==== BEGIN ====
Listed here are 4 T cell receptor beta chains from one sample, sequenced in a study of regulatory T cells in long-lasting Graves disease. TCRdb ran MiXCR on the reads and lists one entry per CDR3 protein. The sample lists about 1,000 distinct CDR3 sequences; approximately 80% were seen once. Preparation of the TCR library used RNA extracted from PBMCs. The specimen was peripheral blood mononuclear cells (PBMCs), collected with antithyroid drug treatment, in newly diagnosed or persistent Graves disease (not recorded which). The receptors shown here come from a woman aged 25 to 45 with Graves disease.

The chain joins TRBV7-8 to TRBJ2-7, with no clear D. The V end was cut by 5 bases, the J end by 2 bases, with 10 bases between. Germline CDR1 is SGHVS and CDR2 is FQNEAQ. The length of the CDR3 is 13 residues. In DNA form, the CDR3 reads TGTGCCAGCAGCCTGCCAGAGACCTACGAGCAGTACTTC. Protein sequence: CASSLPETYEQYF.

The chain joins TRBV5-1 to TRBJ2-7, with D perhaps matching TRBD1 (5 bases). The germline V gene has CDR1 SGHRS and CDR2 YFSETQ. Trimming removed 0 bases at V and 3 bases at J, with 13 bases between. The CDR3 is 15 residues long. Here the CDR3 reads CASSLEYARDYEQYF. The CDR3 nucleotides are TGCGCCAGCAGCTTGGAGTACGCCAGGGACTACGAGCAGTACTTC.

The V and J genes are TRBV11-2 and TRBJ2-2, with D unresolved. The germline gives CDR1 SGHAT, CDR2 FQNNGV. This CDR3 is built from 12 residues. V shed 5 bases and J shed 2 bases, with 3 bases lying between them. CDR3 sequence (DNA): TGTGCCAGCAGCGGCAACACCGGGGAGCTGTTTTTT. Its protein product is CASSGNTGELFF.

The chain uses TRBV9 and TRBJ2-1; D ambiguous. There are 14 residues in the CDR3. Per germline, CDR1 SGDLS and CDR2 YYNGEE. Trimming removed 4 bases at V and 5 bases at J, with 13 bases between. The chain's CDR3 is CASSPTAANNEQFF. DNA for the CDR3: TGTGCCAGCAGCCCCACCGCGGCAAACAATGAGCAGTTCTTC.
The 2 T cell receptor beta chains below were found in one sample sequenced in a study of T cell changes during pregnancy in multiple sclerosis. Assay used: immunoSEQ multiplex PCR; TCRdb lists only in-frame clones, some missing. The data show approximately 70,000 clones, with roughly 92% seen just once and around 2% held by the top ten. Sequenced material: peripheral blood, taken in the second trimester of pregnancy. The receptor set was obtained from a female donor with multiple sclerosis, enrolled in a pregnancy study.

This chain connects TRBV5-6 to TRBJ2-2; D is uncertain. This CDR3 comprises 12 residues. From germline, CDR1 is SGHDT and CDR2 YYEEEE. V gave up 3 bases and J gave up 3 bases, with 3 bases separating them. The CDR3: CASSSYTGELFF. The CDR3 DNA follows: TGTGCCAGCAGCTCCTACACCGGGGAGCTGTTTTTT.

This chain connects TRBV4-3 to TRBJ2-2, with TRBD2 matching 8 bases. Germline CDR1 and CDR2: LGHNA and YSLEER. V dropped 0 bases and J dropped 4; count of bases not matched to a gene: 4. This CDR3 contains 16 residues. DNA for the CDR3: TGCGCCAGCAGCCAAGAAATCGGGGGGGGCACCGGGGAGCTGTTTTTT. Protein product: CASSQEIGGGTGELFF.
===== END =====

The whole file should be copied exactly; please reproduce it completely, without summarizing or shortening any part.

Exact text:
Listed here are 4 T cell receptor beta chains from one sample, sequenced in a study of regulatory T cells in long-lasting Graves disease. TCRdb ran MiXCR on the reads and lists one entry per CDR3 protein. The sample lists about 1,000 distinct CDR3 sequences; approximately 80% were seen once. Preparation of the TCR library used RNA extracted from PBMCs. The specimen was peripheral blood mononuclear cells (PBMCs), collected with antithyroid drug treatment, in newly diagnosed or persistent Graves disease (not recorded which). The receptors shown here come from a woman aged 25 to 45 with Graves disease.

The chain joins TRBV7-8 to TRBJ2-7, with no clear D. The V end was cut by 5 bases, the J end by 2 bases, with 10 bases between. Germline CDR1 is SGHVS and CDR2 is FQNEAQ. The length of the CDR3 is 13 residues. In DNA form, the CDR3 reads TGTGCCAGCAGCCTGCCAGAGACCTACGAGCAGTACTTC. Protein sequence: CASSLPETYEQYF.

The chain joins TRBV5-1 to TRBJ2-7, with D perhaps matching TRBD1 (5 bases). The germline V gene has CDR1 SGHRS and CDR2 YFSETQ. Trimming removed 0 bases at V and 3 bases at J, with 13 bases between. The CDR3 is 15 residues long. Here the CDR3 reads CASSLEYARDYEQYF. The CDR3 nucleotides are TGCGCCAGCAGCTTGGAGTACGCCAGGGACTACGAGCAGTACTTC.

The V and J genes are TRBV11-2 and TRBJ2-2, with D unresolved. The germline gives CDR1 SGHAT, CDR2 FQNNGV. This CDR3 is built from 12 residues. V shed 5 bases and J shed 2 bases, with 3 bases lying between them. CDR3 sequence (DNA): TGTGCCAGCAGCGGCAACACCGGGGAGCTGTTTTTT. Its protein product is CASSGNTGELFF.

The chain uses TRBV9 and TRBJ2-1; D ambiguous. There are 14 residues in the CDR3. Per germline, CDR1 SGDLS and CDR2 YYNGEE. Trimming removed 4 bases at V and 5 bases at J, with 13 bases between. The chain's CDR3 is CASSPTAANNEQFF. DNA for the CDR3: TGTGCCAGCAGCCCCACCGCGGCAAACAATGAGCAGTTCTTC.
The 2 T cell receptor beta chains below were found in one sample sequenced in a study of T cell changes during pregnancy in multiple sclerosis. Assay used: immunoSEQ multiplex PCR; TCRdb lists only in-frame clones, some missing. The data show approximately 70,000 clones, with roughly 92% seen just once and around 2% held by the top ten. Sequenced material: peripheral blood, taken in the second trimester of pregnancy. The receptor set was obtained from a female donor with multiple sclerosis, enrolled in a pregnancy study.

This chain connects TRBV5-6 to TRBJ2-2; D is uncertain. This CDR3 comprises 12 residues. From germline, CDR1 is SGHDT and CDR2 YYEEEE. V gave up 3 bases and J gave up 3 bases, with 3 bases separating them. The CDR3: CASSSYTGELFF. The CDR3 DNA follows: TGTGCCAGCAGCTCCTACACCGGGGAGCTGTTTTTT.

This chain connects TRBV4-3 to TRBJ2-2, with TRBD2 matching 8 bases. Germline CDR1 and CDR2: LGHNA and YSLEER. V dropped 0 bases and J dropped 4; count of bases not matched to a gene: 4. This CDR3 contains 16 residues. DNA for the CDR3: TGCGCCAGCAGCCAAGAAATCGGGGGGGGCACCGGGGAGCTGTTTTTT. Protein product: CASSQEIGGGTGELFF.